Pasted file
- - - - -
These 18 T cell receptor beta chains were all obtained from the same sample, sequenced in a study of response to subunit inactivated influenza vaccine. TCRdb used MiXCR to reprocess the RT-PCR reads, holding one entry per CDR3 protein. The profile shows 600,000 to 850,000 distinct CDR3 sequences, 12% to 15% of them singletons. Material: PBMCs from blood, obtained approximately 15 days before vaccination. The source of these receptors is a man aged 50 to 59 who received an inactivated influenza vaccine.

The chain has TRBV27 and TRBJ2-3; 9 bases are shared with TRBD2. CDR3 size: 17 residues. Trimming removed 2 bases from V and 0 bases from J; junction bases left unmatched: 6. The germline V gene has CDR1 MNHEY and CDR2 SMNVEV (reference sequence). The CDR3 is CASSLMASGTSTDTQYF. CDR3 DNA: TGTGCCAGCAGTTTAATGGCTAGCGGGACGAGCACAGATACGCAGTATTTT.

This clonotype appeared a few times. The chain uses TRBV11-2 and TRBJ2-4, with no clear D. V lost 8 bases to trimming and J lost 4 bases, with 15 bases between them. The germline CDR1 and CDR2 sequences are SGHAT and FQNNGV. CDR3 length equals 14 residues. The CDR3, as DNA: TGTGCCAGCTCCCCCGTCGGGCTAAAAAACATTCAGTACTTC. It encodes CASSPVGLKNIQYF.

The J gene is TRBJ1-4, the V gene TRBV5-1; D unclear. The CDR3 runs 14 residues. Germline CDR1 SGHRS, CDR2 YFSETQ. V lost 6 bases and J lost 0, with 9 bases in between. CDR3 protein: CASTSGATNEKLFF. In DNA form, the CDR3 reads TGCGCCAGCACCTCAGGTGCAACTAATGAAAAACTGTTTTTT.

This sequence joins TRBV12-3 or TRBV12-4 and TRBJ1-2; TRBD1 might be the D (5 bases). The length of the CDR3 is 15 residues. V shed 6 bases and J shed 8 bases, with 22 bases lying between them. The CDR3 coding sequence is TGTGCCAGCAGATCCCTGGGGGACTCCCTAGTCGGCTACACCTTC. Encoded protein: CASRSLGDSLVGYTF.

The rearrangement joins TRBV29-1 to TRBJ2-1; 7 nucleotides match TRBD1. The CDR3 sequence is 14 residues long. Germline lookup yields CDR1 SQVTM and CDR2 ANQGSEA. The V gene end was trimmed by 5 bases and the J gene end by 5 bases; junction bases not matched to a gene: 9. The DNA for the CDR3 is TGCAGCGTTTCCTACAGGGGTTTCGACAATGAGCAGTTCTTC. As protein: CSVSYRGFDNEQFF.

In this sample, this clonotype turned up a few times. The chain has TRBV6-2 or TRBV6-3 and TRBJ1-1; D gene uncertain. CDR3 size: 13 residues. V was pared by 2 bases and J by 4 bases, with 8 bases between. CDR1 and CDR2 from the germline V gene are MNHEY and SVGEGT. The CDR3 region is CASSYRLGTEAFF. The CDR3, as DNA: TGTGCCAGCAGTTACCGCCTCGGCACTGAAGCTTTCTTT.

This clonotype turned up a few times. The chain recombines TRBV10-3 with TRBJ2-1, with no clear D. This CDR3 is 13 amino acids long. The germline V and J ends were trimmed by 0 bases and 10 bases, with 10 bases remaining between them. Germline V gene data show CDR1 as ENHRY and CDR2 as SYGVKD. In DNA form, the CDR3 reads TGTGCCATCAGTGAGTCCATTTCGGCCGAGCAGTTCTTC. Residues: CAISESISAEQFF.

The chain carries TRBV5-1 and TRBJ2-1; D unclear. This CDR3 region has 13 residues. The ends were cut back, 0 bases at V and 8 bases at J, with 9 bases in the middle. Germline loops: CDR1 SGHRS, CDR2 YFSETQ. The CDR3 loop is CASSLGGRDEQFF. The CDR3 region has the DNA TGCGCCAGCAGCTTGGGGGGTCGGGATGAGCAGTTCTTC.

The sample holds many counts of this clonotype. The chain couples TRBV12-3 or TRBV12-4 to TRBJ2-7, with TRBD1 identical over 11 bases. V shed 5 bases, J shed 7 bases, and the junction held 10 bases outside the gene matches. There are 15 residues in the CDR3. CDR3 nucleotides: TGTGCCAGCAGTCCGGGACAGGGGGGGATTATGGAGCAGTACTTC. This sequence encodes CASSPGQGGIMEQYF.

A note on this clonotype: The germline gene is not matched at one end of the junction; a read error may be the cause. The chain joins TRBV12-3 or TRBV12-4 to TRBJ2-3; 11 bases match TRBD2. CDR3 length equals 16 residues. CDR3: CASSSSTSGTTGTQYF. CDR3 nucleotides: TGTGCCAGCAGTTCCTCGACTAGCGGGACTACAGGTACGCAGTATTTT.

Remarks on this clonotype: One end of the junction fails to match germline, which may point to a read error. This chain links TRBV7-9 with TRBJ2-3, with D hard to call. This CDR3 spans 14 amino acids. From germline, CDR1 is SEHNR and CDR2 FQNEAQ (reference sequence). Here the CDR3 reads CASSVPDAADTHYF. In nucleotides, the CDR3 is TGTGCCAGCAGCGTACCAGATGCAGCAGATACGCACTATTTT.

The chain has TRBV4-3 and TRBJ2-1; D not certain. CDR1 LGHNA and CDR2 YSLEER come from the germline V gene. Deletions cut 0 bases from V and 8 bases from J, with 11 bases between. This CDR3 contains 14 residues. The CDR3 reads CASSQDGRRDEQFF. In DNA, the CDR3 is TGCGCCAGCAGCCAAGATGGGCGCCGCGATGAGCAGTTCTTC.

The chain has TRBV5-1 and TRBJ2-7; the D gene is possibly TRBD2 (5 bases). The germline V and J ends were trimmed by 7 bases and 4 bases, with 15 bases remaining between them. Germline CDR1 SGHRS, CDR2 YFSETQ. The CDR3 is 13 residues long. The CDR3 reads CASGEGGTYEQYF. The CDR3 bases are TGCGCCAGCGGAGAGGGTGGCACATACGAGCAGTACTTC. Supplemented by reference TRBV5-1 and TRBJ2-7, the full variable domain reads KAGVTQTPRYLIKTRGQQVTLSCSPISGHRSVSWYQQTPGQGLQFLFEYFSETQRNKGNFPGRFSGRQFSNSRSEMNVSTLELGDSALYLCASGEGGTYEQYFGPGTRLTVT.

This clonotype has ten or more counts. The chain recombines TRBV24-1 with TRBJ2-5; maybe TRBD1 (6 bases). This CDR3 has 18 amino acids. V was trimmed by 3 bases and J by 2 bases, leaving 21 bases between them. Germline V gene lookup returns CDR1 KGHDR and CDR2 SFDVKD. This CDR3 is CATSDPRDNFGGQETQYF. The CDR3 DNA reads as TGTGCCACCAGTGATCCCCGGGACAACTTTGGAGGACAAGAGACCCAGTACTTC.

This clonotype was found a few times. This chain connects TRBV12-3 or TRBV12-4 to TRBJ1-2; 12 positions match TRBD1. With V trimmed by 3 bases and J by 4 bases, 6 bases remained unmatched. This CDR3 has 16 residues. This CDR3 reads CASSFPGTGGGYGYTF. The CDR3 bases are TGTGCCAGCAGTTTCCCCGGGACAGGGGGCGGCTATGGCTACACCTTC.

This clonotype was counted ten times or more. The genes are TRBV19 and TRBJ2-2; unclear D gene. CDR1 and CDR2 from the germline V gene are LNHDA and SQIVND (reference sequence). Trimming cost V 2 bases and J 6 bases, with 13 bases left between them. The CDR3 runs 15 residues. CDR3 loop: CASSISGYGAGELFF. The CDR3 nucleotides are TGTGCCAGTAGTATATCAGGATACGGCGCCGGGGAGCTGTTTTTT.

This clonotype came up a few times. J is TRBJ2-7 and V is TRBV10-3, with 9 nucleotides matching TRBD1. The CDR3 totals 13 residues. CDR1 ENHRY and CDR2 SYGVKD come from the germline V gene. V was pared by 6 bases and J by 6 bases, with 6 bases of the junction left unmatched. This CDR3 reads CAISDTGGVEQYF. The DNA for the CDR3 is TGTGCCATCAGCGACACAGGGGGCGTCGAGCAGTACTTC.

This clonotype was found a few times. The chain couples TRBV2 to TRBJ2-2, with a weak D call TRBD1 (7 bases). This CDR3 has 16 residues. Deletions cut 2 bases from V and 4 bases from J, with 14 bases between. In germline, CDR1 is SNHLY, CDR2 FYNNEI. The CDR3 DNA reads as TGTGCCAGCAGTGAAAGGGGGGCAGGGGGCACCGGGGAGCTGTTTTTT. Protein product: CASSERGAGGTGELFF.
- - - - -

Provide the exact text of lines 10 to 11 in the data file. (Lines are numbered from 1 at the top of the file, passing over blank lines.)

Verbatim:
The sample holds many counts of this clonotype. The chain couples TRBV12-3 or TRBV12-4 to TRBJ2-7, with TRBD1 identical over 11 bases. V shed 5 bases, J shed 7 bases, and the junction held 10 bases outside the gene matches. There are 15 residues in the CDR3. CDR3 nucleotides: TGTGCCAGCAGTCCGGGACAGGGGGGGATTATGGAGCAGTACTTC. This sequence encodes CASSPGQGGIMEQYF.

A note on this clonotype: The germline gene is not matched at one end of the junction; a read error may be the cause. The chain joins TRBV12-3 or TRBV12-4 to TRBJ2-3; 11 bases match TRBD2. CDR3 length equals 16 residues. CDR3: CASSSSTSGTTGTQYF. CDR3 nucleotides: TGTGCCAGCAGTTCCTCGACTAGCGGGACTACAGGTACGCAGTATTTT.